Everyone Needs Work-Life Balance to Be Happy

New research sheds light on the unmarried or childless

With Facebook COO and women’s advocate Sheryl Sandberg’s book, Lean In: Women, Work, and the Will to Lead, officially launching today (hopefully our copy is in the mail), work-life balance is at the forefront of conversation. At the crux of that conversation: women have typically struggled with the pressures of raising a family while maintaining high-profile careers. But while Sandberg argues that a woman’s choice of partner is critical for her success, another young woman, Michigan State University psychology professor Ann Marie Ryan, is publishing research that says people who are single and childless have difficulty finding time to pursue interests outside the workplace, just like those with spouses.

“People in the study repeatedly said, I can take care of my job demands, but then I have no time for working out, volunteering in my community, pursuing friendships or anything else,” say Ryan. Workers struggling with work-life balance reported less satisfaction with their lives and jobs and more signs of anxiety and depression. The new research is published in the Journal of Vocational Behavior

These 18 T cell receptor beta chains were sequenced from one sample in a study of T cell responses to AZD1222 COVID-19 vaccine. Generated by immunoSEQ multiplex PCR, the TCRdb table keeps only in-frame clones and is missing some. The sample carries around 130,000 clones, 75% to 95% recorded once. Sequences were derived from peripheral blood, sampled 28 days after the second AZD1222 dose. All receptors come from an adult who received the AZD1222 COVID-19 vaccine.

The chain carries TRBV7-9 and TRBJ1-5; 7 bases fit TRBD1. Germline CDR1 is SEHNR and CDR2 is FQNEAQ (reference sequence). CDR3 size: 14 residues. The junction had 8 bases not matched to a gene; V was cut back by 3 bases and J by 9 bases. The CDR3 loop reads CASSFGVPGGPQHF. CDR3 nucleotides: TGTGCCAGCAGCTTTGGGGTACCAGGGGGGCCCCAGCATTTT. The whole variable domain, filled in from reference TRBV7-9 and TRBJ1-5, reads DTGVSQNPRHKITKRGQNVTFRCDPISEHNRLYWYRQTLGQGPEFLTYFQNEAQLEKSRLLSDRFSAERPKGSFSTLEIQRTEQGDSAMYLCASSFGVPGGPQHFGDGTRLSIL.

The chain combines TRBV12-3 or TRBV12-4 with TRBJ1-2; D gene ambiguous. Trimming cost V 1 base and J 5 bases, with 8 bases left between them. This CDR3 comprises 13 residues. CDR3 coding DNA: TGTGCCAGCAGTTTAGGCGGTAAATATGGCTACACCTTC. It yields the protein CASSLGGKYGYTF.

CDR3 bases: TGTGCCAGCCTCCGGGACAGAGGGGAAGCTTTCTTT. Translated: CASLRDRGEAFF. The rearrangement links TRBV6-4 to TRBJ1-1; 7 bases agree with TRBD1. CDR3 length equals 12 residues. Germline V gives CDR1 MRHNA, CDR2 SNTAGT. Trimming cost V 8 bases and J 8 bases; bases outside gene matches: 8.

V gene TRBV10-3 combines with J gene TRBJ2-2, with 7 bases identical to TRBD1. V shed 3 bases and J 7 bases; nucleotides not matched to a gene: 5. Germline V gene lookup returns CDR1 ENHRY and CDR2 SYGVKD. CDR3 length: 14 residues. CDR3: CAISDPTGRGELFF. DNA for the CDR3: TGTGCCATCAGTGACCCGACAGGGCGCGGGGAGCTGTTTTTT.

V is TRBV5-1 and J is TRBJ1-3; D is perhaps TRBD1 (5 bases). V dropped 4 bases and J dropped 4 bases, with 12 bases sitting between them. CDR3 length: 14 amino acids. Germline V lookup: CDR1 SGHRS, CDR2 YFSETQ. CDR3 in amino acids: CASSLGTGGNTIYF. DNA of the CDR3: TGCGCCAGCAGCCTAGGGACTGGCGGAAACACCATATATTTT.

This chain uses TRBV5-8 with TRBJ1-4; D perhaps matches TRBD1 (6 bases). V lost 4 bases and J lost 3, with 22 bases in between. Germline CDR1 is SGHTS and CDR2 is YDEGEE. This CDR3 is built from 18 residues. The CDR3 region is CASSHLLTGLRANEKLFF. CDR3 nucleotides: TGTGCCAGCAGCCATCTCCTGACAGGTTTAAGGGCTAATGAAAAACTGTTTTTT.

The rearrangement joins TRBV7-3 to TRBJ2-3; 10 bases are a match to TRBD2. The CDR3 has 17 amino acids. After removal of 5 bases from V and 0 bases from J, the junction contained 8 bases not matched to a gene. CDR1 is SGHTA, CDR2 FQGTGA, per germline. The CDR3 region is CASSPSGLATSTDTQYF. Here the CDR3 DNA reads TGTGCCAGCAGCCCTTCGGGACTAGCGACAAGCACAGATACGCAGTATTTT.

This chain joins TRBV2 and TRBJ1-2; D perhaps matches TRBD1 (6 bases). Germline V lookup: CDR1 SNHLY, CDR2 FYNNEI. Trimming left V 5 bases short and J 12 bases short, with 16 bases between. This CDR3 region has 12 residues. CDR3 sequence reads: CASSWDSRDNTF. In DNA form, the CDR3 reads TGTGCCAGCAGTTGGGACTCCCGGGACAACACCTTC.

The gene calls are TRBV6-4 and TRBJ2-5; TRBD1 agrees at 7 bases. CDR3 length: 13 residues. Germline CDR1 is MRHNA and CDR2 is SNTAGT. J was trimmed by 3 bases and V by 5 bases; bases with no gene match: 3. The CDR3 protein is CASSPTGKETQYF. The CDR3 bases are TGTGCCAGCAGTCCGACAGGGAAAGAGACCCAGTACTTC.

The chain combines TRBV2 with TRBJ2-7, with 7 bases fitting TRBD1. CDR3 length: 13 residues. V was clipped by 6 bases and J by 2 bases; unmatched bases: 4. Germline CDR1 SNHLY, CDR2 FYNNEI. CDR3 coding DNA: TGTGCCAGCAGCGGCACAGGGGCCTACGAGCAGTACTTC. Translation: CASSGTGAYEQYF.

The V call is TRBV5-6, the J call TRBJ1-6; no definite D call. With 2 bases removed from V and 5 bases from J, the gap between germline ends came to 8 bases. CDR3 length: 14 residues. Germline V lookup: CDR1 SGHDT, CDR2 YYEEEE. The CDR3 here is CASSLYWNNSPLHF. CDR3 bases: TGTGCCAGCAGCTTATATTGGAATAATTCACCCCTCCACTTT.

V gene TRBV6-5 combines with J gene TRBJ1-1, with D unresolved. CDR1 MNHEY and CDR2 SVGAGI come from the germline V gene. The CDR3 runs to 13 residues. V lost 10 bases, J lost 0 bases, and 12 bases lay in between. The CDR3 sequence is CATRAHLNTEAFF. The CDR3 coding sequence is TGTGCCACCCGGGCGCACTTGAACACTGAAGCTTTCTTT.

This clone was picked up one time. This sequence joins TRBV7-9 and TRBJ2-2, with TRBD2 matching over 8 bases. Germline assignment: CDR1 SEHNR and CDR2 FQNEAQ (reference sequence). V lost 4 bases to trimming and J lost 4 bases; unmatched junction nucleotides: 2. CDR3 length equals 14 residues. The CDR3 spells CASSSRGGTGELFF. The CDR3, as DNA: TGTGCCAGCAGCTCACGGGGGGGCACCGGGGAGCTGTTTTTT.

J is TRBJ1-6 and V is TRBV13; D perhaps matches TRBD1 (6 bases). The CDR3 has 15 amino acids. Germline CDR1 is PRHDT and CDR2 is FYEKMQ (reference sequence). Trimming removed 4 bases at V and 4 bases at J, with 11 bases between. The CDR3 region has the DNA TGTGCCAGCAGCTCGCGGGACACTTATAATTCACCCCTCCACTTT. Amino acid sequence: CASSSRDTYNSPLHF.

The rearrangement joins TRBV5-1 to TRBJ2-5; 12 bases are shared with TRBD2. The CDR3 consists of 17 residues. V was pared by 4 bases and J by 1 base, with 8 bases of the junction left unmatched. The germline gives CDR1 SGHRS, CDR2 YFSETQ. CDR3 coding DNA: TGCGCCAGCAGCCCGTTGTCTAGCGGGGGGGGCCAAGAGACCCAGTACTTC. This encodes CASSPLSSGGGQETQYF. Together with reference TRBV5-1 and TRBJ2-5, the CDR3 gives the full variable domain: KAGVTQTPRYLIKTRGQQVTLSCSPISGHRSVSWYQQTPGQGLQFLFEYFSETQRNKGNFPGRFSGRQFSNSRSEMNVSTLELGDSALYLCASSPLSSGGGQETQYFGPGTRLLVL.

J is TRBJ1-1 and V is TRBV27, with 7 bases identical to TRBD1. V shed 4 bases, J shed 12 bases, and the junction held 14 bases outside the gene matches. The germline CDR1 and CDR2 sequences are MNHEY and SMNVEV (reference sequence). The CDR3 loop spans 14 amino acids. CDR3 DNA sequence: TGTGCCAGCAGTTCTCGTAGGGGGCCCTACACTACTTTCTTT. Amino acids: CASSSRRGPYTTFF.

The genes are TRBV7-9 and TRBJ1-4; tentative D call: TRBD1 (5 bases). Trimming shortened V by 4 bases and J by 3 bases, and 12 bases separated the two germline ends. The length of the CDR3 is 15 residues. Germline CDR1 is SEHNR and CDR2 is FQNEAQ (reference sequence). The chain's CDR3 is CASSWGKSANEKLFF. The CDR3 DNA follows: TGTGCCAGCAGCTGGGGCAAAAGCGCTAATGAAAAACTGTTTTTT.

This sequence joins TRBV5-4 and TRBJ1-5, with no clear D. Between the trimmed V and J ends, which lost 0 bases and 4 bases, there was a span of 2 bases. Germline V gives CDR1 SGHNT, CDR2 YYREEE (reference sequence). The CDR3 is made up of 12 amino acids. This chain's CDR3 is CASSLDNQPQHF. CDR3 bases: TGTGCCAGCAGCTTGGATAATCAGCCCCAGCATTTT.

Traditionally, companies have focused on helping workers find “work-family” balance. But, “Why is one more valued than the other?” Ryan says. “We have to recognize that non-work roles beyond family also have value.” She asks if an employee who is single and without children wants to leave work early to train for a triathlon, should that employee have any less right to leave early than the one who wants to catch her child’s soccer game at 4pm?

The study also notes that childlessness among employees has been increasing in the United States, particularly among female managers. The broader new concept is called “work-life” instead of work-family, though it remains largely conceptual. 

Image: (courtesy of Michigan State University) Psychology professor Ann Marie Ryan says people who are single and childless have difficulty finding time to pursue interests outside the workplace, just like those with spouses and kids.

Category: Psych

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